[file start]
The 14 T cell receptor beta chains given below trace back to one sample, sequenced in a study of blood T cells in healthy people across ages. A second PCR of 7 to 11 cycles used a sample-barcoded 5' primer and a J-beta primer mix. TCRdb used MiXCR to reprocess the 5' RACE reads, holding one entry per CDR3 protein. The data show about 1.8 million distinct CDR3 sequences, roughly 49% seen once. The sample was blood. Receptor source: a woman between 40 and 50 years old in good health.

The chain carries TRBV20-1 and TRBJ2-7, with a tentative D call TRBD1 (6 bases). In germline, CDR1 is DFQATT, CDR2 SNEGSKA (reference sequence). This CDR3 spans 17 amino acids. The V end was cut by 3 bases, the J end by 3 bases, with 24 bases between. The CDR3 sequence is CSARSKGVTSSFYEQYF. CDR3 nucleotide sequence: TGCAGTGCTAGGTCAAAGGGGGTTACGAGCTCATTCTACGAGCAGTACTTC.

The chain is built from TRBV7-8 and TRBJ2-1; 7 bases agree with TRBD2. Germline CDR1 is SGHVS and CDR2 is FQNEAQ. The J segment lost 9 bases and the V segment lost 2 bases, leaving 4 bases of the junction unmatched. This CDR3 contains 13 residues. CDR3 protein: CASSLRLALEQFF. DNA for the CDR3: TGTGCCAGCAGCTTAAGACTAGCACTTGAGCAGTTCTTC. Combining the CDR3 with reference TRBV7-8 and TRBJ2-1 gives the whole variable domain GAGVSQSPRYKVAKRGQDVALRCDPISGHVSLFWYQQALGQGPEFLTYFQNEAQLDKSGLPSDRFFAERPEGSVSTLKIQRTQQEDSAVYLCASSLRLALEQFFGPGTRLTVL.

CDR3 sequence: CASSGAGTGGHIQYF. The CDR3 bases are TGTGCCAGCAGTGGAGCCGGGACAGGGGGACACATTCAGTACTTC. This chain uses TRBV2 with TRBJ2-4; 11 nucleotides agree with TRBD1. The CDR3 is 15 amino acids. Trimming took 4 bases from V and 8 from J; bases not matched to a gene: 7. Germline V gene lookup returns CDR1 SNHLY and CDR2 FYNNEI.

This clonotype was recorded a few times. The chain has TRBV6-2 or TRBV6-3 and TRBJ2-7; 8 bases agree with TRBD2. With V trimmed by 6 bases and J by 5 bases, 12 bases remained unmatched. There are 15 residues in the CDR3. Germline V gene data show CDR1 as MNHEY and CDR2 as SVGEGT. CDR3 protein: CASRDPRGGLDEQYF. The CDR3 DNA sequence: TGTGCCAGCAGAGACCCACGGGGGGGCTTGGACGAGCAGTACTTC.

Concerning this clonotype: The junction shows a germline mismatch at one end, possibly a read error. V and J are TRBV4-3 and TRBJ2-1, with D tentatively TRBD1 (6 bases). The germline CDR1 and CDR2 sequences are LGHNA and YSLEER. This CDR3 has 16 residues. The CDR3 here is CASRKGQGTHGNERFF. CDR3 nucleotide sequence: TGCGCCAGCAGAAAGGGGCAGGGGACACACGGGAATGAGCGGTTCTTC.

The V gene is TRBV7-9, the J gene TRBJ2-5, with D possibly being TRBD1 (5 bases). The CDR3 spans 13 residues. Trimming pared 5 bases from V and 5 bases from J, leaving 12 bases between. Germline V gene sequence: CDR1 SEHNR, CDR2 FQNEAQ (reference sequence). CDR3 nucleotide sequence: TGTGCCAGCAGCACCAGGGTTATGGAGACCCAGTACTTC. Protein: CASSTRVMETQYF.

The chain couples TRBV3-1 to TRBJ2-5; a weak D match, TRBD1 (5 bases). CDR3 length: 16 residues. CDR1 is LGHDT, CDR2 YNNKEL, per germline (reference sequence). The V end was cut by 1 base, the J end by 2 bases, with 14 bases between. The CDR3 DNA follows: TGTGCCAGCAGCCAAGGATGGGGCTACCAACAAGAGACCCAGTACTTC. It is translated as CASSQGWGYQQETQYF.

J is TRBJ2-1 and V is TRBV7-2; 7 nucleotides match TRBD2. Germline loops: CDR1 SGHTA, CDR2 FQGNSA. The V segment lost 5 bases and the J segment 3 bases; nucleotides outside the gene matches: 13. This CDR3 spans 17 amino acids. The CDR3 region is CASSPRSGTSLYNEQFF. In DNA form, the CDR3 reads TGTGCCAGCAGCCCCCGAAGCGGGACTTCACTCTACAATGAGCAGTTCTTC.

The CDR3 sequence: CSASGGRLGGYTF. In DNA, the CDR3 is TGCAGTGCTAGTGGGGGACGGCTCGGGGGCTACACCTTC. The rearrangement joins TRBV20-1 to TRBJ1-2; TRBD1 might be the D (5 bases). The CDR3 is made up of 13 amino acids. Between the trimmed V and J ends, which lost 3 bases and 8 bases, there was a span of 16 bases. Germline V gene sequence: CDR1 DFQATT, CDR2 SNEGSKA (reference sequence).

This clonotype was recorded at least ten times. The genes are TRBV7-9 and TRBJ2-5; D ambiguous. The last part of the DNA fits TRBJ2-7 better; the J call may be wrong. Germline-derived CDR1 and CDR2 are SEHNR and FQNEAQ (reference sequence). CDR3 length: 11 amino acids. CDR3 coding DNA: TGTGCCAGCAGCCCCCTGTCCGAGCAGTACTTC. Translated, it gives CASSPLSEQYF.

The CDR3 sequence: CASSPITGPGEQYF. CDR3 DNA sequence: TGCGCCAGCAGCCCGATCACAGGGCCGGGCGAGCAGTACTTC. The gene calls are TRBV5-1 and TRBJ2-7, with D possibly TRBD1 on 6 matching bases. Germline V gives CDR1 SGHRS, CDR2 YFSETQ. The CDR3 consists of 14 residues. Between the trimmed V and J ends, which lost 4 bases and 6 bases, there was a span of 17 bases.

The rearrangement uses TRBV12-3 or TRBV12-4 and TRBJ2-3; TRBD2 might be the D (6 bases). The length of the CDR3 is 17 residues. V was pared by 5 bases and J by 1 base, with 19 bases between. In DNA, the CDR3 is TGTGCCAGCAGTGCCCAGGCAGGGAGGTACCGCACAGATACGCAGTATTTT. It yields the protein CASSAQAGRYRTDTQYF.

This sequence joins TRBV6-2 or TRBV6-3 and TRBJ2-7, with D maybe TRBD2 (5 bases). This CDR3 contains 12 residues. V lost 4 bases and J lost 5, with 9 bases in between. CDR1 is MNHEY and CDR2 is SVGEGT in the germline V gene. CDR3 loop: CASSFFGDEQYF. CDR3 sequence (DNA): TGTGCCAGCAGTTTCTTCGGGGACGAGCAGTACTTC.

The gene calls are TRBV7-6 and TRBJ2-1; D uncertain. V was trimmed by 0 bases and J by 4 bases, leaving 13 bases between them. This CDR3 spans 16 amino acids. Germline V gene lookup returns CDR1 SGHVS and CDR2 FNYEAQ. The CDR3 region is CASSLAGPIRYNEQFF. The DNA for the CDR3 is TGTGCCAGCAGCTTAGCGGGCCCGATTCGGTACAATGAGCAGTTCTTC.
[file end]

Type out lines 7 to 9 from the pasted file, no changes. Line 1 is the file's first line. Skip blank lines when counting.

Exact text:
The V gene is TRBV7-9, the J gene TRBJ2-5, with D possibly being TRBD1 (5 bases). The CDR3 spans 13 residues. Trimming pared 5 bases from V and 5 bases from J, leaving 12 bases between. Germline V gene sequence: CDR1 SEHNR, CDR2 FQNEAQ (reference sequence). CDR3 nucleotide sequence: TGTGCCAGCAGCACCAGGGTTATGGAGACCCAGTACTTC. Protein: CASSTRVMETQYF.

The chain couples TRBV3-1 to TRBJ2-5; a weak D match, TRBD1 (5 bases). CDR3 length: 16 residues. CDR1 is LGHDT, CDR2 YNNKEL, per germline (reference sequence). The V end was cut by 1 base, the J end by 2 bases, with 14 bases between. The CDR3 DNA follows: TGTGCCAGCAGCCAAGGATGGGGCTACCAACAAGAGACCCAGTACTTC. It is translated as CASSQGWGYQQETQYF.

J is TRBJ2-1 and V is TRBV7-2; 7 nucleotides match TRBD2. Germline loops: CDR1 SGHTA, CDR2 FQGNSA. The V segment lost 5 bases and the J segment 3 bases; nucleotides outside the gene matches: 13. This CDR3 spans 17 amino acids. The CDR3 region is CASSPRSGTSLYNEQFF. In DNA form, the CDR3 reads TGTGCCAGCAGCCCCCGAAGCGGGACTTCACTCTACAATGAGCAGTTCTTC.